The reigning Twenty20 champions are currently undergoing a training camp at the Ageas Bowl here in preparation for the ICC Women’s World Cup starting June 24, and have so far encountered a mix of sunshine, rain and chilly weather symptomatic of the early England summer.
Drakes said not only would the unpredictable conditions create better players but better persons, as the experiences would bring critical qualities to the fore.
“Day by day we are starting to understand that we are playing in different conditions and it will define you as a person because you are going to need a lot of character,” Drakes explained.
“You’re going to need a lot of determination and you’re going to need that strong will and character to prevail in these conditions. Hopefully as we progress in our training sessions, we [will] see a lot of improvement and learning taking place.”
West Indies Women have struggled in the two warm-up games to date–against a strong England XI last Wednesday and Southern Vipers on Friday.
In both contests, the Caribbean side were easily outplayed as they battled to come to grips with the different pitches, moving ball and the climatic conditions.
Drakes said he was not overly worried at this stage as the squad was still undergoing the acclimatisation process.
“In the last couple of days you get some sunny patches but also you get a lot of breeze at the ground and it has been challenging for them,” he pointed out.
“For a lot of them, this is the first opportunity to play in England and it’s just the process of that acclimatisation period. They are aware of the fact that if you’re going to play cricket up here, these are the things you have to be mentally aware of and obviously prepare for.”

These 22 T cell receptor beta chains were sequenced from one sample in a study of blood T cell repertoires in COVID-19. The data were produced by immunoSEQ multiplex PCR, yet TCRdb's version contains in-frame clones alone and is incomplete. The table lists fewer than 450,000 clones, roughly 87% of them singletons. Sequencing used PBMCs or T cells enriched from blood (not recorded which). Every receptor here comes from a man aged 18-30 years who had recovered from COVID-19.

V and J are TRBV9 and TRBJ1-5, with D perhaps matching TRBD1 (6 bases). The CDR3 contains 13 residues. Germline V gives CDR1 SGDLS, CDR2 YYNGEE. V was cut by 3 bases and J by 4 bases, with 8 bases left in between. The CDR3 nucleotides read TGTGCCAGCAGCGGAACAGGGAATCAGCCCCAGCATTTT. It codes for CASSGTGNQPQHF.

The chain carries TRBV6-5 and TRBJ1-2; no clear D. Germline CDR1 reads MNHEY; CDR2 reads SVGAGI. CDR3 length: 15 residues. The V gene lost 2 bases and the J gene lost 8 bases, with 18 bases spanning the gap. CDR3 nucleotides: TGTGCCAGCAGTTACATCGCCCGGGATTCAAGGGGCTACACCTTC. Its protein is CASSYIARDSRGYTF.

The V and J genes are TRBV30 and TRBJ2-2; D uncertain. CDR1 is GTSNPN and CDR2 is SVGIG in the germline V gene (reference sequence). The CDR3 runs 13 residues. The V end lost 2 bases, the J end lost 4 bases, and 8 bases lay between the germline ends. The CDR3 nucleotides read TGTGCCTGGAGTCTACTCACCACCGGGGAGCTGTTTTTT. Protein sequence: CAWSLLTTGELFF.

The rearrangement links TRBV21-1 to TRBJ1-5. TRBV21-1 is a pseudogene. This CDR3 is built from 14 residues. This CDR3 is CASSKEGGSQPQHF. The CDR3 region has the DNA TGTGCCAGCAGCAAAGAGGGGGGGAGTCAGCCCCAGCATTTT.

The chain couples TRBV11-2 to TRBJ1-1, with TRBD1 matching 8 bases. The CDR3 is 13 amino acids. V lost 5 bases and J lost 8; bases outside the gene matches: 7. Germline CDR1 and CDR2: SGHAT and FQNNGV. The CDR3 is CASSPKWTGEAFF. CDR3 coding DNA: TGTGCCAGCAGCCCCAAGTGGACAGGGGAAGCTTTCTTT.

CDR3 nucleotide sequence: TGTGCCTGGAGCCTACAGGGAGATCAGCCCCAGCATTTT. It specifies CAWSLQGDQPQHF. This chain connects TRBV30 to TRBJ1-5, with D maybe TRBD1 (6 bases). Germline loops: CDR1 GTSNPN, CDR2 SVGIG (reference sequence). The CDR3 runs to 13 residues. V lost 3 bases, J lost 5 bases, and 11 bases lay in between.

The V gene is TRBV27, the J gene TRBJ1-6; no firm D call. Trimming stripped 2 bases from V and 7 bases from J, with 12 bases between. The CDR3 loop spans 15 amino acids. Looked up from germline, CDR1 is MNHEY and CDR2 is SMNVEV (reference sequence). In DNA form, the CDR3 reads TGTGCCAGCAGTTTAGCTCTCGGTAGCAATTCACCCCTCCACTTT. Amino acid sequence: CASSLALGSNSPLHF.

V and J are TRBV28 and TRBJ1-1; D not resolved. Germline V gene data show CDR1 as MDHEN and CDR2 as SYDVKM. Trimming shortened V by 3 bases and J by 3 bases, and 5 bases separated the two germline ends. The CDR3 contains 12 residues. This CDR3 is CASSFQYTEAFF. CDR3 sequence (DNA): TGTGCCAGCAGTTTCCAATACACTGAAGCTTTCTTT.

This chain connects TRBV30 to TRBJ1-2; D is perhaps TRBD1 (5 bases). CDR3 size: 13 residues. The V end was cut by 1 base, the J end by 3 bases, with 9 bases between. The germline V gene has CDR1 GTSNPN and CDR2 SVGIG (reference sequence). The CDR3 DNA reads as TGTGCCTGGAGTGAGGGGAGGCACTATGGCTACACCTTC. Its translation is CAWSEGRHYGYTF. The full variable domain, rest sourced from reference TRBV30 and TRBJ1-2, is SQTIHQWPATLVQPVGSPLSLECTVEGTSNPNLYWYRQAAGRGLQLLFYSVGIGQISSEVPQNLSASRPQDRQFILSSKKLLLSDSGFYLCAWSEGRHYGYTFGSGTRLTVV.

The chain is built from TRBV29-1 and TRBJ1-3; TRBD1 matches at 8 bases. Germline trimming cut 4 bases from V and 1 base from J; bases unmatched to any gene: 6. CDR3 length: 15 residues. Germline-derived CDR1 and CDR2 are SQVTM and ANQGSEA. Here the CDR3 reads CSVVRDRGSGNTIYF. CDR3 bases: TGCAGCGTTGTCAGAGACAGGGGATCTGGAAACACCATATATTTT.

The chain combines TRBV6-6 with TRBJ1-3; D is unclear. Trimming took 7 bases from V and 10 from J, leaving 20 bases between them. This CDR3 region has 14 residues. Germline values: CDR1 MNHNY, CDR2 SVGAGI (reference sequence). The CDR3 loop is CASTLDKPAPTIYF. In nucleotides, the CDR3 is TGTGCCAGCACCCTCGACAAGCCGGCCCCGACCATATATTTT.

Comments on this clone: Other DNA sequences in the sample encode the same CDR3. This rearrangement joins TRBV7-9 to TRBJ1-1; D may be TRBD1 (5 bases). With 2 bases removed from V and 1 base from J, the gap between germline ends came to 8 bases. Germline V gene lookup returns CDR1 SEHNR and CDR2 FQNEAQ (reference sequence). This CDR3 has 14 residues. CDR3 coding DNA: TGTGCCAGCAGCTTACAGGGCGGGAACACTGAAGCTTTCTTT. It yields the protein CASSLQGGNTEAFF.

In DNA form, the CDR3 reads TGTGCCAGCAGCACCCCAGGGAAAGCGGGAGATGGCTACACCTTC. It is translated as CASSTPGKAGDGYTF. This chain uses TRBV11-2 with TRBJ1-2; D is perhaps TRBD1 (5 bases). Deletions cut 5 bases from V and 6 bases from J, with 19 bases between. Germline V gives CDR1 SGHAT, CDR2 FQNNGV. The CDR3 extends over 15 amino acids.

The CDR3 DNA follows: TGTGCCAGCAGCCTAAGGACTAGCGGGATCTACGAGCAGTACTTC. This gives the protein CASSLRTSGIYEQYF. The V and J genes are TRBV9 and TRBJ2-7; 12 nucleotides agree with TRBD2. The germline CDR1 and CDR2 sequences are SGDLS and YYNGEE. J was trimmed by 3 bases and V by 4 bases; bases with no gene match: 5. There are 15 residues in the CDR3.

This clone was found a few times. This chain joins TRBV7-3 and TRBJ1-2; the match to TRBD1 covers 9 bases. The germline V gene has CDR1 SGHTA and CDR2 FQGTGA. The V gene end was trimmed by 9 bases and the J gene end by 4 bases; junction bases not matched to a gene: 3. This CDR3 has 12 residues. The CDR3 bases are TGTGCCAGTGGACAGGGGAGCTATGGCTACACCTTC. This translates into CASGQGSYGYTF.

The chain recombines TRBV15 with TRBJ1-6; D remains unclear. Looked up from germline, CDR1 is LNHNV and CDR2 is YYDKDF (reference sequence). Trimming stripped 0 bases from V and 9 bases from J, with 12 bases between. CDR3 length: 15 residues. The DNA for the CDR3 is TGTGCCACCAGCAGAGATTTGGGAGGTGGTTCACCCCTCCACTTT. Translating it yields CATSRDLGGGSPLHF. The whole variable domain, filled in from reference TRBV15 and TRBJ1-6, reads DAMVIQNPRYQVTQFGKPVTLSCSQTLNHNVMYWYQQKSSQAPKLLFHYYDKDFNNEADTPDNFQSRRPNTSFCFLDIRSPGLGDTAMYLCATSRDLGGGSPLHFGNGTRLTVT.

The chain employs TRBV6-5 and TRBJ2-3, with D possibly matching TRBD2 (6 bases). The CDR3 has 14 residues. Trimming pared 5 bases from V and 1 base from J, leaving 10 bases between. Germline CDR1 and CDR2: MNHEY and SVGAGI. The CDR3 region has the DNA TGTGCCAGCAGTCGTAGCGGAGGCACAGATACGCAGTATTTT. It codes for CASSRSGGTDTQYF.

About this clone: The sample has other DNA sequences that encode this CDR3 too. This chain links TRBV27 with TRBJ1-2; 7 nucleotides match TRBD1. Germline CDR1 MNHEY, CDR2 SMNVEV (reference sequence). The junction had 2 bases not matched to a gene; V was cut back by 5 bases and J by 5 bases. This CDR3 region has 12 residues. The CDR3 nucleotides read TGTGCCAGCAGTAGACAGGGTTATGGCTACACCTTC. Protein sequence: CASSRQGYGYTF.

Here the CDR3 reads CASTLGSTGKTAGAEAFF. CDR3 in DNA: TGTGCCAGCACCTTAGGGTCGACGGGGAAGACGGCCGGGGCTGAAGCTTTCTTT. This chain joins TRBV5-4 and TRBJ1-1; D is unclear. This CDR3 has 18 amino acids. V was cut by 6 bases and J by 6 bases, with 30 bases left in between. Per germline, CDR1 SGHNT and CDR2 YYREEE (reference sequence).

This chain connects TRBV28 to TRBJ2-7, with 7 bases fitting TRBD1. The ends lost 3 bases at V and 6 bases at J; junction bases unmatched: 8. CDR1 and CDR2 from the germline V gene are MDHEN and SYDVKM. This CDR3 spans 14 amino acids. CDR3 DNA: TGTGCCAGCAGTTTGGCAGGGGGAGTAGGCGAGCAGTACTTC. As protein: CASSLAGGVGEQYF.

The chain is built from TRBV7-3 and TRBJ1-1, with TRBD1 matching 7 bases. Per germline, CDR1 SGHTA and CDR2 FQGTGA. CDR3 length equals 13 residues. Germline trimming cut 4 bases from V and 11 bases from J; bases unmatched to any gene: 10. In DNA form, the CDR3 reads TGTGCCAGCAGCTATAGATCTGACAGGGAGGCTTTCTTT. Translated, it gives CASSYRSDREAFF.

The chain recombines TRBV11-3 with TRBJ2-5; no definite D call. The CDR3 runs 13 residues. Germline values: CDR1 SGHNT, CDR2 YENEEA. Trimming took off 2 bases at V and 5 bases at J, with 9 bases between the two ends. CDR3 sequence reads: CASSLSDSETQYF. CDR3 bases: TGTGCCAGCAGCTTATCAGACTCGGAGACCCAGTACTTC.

West Indies have installed as one of the favourites for the upcoming tournament, especially after having won the T20 title last year in India and also having reached the final of the last 50-overs World Cup four years ago.
And even though the confidence in the squad remained high, Drakes said it was important they paid attention to the fundamentals in order to win matches.
“We’ve tried to manage [expectations] in the sense that we are playing cricket and we are looking to win,” he stressed.
“There are some areas we are paying attention to and hopefully as coaches we will be able to pass on that information that would allow them to develop the skills that would allow them to cope in the competition in England and by extention, win cricket games.”
He added: “Like anything else, we are looking to do well. The intention is to win so we’ll see how it goes.”
West Indies face reigning champions Australia Women in their opening match on June 26. (CMC)